David O. Morgan, PhD, FRS
Jack D. and De Loris Lange Chair in Physiology, UCSF
Professor, Department of Physiology; Vice Dean for Research, School of Medicine, UCSF
My work focuses on a fundamental biological problem: understanding the regulatory system that guides the eukaryotic cell through the stages of the cell division cycle. My laboratory studies this problem primarily in the budding yeast Saccharomyces cerevisiae, but my findings have broad significance for human diseases, such as cancer, that arise from defects in cell proliferation or chromosome behavior. The research strategy of my laboratory is to use quantitative biochemical analysis to understand the detailed mechanisms of key enzymes involved in cell cycle control. We also use molecular genetics, proteomics, advanced light microscopy, and computational methods to explore how these enzymes are assembled into a robust regulatory system that drives accurate cell cycle progression and chromosome segregation.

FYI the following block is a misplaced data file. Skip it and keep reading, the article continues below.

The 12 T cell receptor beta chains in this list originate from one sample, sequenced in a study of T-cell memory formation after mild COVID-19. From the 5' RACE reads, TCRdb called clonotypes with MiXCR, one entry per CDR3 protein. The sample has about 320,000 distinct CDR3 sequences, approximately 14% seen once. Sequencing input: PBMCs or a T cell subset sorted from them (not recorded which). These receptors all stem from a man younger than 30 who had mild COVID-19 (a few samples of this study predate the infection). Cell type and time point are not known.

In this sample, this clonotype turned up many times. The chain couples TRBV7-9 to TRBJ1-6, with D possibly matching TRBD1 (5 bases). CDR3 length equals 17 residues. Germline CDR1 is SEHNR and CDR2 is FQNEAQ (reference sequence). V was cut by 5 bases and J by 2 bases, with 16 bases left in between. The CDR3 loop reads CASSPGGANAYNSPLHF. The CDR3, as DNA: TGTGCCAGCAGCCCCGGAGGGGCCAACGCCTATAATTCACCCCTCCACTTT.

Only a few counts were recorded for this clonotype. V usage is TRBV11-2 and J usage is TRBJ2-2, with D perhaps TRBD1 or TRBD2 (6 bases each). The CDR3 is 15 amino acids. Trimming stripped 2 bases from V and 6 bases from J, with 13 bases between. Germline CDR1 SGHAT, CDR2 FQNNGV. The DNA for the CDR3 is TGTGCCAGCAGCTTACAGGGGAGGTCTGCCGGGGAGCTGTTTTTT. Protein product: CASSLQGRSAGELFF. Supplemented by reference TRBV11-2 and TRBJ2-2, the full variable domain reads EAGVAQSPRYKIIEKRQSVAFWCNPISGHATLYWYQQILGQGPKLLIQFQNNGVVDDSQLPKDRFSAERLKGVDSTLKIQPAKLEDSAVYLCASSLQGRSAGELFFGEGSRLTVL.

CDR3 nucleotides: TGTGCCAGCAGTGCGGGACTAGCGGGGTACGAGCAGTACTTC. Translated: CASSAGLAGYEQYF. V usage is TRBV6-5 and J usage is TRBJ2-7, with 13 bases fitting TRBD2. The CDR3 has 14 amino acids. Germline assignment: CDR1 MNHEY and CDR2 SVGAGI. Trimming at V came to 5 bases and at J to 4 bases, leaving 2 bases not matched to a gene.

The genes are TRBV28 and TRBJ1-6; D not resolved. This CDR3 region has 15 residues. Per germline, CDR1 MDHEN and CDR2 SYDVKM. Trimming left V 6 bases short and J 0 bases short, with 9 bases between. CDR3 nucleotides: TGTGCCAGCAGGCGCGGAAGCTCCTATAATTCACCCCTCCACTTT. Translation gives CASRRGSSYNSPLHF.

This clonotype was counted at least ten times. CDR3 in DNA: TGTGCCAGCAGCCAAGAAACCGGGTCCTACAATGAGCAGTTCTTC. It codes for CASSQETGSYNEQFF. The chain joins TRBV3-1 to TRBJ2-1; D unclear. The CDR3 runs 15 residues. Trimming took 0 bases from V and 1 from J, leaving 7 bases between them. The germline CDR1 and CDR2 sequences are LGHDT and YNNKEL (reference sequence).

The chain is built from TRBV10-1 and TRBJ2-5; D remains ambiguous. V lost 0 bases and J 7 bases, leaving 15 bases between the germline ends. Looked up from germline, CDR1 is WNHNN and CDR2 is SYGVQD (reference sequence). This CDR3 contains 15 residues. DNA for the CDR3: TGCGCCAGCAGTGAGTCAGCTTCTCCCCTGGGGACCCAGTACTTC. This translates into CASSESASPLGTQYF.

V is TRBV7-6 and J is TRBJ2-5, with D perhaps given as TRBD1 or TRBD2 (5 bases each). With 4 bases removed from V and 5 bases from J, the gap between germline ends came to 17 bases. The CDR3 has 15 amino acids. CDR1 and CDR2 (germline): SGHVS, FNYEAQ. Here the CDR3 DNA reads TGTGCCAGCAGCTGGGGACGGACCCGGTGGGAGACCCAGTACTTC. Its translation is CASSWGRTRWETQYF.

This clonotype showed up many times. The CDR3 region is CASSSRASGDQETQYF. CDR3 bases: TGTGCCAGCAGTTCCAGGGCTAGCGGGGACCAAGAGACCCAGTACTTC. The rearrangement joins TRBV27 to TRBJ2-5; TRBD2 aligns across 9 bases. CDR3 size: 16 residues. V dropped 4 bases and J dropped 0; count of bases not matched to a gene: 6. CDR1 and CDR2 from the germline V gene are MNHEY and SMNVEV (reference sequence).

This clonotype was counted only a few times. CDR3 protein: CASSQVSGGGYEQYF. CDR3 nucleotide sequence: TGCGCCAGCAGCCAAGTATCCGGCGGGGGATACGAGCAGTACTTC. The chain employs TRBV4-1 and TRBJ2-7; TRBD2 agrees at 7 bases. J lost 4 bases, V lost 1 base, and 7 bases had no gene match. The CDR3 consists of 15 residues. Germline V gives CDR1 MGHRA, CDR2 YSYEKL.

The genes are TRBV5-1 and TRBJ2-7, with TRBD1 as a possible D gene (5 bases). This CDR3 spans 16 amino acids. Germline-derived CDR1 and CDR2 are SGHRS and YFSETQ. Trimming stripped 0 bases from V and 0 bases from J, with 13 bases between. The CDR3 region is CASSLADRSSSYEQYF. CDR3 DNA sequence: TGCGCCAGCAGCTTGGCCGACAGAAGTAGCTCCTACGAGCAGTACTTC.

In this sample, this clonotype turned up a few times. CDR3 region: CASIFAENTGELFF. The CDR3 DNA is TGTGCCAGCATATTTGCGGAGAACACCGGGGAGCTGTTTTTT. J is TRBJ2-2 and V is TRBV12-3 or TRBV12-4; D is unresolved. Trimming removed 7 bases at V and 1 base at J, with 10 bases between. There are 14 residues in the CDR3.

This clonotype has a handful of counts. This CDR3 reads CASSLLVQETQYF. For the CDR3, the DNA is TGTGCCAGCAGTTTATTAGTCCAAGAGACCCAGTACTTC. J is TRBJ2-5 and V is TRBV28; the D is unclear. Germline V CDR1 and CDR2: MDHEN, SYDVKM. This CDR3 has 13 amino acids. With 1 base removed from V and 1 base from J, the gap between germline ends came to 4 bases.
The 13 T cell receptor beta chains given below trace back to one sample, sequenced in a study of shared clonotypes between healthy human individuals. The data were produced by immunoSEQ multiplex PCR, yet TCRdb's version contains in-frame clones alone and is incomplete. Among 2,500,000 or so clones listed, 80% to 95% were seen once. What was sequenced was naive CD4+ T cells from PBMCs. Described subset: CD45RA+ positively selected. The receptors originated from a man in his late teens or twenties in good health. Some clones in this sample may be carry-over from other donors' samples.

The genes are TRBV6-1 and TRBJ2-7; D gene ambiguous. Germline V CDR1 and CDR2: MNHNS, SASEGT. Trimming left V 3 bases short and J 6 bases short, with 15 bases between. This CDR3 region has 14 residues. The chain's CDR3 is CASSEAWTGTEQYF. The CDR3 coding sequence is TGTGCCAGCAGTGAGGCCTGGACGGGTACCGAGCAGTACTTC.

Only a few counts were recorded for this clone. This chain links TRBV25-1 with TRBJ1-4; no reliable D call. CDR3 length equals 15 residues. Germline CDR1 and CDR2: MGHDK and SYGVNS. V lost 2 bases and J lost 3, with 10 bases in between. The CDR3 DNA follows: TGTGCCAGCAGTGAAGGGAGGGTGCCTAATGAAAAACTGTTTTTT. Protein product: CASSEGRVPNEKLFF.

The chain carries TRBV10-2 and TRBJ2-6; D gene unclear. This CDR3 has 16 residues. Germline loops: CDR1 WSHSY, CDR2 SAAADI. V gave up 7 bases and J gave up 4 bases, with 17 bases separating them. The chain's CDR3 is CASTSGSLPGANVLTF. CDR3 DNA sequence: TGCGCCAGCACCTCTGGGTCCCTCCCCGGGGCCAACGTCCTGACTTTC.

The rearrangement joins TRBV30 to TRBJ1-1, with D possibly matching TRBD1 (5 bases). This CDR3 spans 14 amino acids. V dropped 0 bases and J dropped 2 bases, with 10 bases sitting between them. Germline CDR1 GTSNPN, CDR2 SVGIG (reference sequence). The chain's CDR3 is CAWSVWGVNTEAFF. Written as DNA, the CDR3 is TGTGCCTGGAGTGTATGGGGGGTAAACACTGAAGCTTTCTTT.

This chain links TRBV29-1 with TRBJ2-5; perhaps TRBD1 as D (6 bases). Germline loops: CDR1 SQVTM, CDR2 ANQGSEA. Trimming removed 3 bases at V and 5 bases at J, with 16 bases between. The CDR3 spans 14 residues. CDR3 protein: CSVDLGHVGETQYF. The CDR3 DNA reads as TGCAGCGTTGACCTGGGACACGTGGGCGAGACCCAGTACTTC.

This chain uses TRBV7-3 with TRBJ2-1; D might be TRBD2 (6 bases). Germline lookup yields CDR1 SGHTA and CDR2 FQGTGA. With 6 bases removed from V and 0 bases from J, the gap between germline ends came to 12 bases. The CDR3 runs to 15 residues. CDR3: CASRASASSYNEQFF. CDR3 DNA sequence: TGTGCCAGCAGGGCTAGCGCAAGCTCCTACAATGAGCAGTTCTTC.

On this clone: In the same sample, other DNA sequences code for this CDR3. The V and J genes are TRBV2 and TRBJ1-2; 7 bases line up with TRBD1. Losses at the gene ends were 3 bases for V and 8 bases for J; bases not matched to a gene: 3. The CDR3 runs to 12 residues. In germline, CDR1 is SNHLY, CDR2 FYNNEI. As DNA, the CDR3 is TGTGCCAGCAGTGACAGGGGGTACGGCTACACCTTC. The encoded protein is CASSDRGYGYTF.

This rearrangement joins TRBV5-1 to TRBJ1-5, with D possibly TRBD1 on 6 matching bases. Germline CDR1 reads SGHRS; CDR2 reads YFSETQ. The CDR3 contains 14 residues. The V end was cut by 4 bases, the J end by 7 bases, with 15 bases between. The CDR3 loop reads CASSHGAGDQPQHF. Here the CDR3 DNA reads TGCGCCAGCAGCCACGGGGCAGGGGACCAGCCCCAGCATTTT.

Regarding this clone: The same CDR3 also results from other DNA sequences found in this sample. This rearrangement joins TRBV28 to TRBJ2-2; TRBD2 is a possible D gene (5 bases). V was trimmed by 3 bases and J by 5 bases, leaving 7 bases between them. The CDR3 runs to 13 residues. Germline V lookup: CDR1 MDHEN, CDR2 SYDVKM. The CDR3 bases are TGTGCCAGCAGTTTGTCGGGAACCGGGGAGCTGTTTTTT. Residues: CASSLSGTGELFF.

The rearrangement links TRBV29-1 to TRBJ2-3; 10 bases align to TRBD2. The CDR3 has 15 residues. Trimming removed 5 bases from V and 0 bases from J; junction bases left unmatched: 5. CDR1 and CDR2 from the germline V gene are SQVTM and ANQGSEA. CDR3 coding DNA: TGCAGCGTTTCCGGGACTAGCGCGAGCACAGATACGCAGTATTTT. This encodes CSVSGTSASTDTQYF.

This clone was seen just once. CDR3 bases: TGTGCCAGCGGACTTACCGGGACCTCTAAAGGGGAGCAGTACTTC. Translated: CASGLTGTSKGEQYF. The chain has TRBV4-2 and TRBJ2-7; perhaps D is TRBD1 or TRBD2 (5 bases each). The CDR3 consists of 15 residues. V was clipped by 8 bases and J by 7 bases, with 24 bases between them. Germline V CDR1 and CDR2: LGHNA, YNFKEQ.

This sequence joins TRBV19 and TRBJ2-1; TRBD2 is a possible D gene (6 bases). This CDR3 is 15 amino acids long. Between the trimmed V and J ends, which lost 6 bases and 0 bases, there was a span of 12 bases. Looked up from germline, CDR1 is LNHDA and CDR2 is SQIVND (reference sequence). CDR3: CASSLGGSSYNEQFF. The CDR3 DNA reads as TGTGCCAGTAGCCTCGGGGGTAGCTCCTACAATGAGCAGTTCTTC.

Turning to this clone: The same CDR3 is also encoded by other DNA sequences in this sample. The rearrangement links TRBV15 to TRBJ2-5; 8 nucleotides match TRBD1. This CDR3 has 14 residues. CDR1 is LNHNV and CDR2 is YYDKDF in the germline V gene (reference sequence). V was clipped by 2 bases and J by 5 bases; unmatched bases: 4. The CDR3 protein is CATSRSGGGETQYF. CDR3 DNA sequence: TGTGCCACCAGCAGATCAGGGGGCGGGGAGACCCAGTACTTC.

University of Calgary, Canada, B.Sc. (Hon.), 1980, Animal Biology
University of California San Francisco, Ph.D., 1986, Endocrinology
University of California San Francisco, Post-Doc, 1986-1989, Biochemistry